Cheating During the College Years: How do Business School Students Compare?

Journal of Business Ethics 72 (2):197-206 (2007)

Abstract

When it comes to cheating in higher education, business school students have often been accused of being the worst offenders; if true, this may be a contributing factor in the kinds of fraud that have plagued the business community in recent years. We examined the issue of cheating in the business school by surveying 268 students in business and other professional schools on their attitudes about, and experiences with, cheating. We found that while business school students actually cheated no more or less than students in other professional schools, their attitudes on what constitutes cheating are more lax than those of other professional school students. Additionally, we found that serious cheaters across all professional schools were more likely to be younger and have a lower grade point average.

Download options

PhilArchive



    Upload a copy of this work     Papers currently archived: 72,694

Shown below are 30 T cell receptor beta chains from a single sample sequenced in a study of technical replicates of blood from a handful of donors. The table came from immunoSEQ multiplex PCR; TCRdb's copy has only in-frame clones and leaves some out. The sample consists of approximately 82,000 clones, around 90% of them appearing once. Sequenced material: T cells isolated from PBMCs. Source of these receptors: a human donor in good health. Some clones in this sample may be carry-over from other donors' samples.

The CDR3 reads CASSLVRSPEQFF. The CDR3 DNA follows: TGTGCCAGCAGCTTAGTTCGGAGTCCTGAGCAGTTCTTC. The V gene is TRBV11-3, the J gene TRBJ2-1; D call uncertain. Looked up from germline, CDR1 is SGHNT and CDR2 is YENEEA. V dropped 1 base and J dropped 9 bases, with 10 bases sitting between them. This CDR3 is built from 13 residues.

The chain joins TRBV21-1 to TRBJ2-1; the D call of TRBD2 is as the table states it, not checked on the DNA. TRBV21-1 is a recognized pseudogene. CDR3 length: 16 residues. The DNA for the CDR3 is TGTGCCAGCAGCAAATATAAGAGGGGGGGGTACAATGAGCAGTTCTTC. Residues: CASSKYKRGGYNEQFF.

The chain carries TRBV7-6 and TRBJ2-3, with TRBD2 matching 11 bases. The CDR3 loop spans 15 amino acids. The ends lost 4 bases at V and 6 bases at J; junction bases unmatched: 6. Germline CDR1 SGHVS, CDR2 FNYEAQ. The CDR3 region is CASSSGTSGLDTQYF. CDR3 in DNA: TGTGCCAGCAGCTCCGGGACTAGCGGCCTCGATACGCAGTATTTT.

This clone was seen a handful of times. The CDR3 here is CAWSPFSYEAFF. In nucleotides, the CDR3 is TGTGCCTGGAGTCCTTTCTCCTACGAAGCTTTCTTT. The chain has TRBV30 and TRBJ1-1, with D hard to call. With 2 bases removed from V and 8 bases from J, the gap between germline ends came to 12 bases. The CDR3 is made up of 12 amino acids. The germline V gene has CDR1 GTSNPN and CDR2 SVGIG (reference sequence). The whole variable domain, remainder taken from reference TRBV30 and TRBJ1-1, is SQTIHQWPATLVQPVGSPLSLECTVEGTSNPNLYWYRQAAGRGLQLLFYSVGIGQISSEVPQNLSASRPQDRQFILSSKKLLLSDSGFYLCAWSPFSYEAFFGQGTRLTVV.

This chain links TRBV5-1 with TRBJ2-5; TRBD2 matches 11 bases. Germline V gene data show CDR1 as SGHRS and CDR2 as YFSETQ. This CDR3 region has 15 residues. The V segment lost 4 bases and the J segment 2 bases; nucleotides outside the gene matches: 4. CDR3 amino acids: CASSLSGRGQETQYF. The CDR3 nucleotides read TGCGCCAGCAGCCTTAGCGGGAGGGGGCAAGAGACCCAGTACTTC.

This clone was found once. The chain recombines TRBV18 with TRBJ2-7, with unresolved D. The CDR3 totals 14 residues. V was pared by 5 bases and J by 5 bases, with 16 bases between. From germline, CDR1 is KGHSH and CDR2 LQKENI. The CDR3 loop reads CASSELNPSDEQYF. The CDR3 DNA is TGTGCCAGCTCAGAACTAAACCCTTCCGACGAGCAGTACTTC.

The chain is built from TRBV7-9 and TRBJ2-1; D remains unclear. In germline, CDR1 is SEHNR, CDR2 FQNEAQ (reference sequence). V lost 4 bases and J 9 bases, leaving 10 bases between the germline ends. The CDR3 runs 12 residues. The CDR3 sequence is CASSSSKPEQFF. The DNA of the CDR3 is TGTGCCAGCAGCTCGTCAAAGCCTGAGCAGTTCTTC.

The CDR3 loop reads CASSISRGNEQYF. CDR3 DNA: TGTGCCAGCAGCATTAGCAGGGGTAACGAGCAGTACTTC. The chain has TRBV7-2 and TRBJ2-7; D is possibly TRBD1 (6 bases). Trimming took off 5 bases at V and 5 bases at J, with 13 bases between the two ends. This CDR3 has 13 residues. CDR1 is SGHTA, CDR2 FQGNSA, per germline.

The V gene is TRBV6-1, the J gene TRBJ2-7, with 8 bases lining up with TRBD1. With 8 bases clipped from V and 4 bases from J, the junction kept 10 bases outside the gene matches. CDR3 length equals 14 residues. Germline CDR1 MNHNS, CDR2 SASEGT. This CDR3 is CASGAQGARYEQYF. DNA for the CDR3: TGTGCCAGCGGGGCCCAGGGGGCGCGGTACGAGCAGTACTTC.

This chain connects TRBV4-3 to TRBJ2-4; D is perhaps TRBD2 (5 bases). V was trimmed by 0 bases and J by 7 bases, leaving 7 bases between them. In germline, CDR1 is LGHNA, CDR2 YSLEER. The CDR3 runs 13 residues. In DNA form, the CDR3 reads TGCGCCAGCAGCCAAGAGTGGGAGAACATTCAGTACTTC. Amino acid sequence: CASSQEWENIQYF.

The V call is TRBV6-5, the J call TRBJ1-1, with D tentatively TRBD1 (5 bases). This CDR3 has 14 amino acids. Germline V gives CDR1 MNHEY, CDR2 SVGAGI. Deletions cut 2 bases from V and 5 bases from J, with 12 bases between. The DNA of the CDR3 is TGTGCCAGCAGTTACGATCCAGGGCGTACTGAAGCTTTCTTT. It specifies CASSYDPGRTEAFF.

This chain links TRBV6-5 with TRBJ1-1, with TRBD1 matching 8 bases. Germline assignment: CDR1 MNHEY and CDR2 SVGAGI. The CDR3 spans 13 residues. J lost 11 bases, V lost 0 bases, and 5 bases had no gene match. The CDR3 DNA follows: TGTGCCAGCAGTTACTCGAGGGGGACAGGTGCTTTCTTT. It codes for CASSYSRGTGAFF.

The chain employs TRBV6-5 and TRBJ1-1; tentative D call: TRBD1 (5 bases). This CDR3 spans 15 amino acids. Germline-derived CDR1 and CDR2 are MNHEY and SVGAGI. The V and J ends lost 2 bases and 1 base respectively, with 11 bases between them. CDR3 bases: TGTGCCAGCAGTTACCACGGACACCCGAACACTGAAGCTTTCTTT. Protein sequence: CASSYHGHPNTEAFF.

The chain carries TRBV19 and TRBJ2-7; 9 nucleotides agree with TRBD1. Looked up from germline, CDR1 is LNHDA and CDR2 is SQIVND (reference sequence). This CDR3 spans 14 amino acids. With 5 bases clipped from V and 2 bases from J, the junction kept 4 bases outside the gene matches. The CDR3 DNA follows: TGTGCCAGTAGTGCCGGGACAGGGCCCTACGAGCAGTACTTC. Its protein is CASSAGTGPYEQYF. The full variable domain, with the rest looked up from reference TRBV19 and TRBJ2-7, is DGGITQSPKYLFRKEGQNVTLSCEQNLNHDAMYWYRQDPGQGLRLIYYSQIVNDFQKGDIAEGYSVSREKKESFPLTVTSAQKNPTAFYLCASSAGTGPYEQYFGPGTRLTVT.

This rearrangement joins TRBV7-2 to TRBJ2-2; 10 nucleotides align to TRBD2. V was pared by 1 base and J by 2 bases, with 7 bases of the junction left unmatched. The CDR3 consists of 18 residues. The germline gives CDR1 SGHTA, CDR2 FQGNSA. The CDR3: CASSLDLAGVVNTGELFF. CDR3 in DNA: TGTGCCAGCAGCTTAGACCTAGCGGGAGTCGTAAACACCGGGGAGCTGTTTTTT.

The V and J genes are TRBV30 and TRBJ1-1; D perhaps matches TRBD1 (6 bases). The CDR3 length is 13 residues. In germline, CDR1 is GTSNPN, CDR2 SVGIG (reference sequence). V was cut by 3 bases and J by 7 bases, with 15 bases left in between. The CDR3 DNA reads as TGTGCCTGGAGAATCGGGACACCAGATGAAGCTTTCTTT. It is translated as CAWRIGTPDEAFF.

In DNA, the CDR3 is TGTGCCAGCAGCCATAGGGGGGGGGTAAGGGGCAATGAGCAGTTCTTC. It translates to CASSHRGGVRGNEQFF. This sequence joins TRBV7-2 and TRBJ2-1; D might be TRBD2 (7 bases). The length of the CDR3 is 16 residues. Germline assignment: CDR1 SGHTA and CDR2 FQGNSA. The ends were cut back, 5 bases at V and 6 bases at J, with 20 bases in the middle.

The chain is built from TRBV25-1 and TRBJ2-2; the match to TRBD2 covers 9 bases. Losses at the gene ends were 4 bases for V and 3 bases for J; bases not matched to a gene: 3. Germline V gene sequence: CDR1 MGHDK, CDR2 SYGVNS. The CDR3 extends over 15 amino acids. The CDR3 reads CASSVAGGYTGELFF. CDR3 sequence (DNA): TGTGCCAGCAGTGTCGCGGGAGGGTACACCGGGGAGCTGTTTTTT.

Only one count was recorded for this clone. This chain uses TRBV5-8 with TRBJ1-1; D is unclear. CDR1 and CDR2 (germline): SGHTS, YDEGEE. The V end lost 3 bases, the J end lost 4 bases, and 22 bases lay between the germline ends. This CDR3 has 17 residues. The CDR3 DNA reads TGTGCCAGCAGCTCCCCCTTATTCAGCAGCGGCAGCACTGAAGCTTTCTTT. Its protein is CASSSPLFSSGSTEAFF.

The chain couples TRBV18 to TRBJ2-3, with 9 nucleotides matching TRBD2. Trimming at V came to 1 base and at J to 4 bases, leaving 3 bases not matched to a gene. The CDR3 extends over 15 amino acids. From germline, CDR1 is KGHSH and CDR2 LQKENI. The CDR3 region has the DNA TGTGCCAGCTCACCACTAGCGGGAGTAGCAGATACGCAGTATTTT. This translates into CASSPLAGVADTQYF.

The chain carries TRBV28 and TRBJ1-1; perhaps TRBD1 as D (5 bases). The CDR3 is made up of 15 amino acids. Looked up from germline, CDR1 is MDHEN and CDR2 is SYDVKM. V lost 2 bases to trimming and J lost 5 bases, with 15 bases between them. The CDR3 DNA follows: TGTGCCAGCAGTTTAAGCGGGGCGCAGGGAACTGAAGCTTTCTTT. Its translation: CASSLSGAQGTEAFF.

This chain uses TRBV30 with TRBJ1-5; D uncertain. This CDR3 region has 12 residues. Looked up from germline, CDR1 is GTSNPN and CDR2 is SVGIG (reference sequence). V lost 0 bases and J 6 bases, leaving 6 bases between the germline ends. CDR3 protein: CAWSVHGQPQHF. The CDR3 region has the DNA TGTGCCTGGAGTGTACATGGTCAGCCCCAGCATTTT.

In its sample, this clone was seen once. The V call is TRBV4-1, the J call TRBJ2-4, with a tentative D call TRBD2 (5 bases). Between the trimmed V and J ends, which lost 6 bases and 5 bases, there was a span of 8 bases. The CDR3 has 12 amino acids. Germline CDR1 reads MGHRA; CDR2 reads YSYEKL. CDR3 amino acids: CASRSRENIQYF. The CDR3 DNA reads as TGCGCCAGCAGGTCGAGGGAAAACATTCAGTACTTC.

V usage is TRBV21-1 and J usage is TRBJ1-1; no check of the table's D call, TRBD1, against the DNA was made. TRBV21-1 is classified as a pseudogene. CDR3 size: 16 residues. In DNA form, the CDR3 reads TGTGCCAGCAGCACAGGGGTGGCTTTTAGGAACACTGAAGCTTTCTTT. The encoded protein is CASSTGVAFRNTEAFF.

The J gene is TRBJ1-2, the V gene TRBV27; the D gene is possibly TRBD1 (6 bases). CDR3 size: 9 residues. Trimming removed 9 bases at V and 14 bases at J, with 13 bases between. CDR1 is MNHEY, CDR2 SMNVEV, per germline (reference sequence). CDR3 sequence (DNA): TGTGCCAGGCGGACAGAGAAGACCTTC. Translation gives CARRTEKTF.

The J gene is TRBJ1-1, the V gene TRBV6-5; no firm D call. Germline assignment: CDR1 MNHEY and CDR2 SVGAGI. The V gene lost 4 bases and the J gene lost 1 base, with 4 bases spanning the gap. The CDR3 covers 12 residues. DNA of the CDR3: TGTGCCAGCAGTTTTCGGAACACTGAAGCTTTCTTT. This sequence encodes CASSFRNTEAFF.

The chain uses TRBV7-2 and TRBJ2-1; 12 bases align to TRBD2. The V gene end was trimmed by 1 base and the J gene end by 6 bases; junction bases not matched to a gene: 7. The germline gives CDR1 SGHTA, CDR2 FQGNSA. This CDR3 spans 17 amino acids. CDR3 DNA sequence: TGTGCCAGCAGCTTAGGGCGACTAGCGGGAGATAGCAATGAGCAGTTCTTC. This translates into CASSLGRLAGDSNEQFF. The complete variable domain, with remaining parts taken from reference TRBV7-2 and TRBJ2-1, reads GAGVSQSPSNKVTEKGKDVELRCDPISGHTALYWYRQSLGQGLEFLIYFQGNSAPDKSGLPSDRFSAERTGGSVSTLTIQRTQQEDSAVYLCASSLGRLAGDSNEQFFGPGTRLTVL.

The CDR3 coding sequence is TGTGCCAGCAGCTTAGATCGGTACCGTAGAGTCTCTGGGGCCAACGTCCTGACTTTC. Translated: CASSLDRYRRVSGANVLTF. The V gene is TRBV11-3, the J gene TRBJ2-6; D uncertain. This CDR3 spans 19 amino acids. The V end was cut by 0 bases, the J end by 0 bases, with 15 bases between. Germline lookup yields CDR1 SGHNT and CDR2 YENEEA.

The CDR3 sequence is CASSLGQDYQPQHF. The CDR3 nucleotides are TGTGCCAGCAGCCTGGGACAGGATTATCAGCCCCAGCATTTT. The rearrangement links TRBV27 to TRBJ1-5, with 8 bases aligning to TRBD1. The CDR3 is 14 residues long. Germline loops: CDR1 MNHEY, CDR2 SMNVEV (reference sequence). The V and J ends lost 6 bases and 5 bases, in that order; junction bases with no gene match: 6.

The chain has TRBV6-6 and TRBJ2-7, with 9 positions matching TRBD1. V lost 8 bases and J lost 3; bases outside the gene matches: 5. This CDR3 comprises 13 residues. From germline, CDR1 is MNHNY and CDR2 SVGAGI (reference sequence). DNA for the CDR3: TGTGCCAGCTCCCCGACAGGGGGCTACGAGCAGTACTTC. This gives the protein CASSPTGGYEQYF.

External links

Setup an account with your affiliations in order to access resources via your University's proxy server

Through your library

Analytics

Added to PP
2009-01-28

Downloads
51 (#226,238)

6 months
1 (#388,319)

Historical graph of downloads
How can I increase my downloads?

Similar books and articles

Honesty, Cheating, and Character in College.Christian Miller - 2013 - Journal of College and Character:213-222.
Cheating: Limits of Individual Integrity.D. Kay Johnston - 1996 - Journal of Moral Education 25 (2):159-171.
Why Do College Students Cheat?Mark G. Simkin & Alexander McLeod - 2010 - Journal of Business Ethics 94 (3):441 - 453.
Classroom Cheating Among Natural Science and Engineering Majors.Donald L. McCabe - 1997 - Science and Engineering Ethics 3 (4):433-445.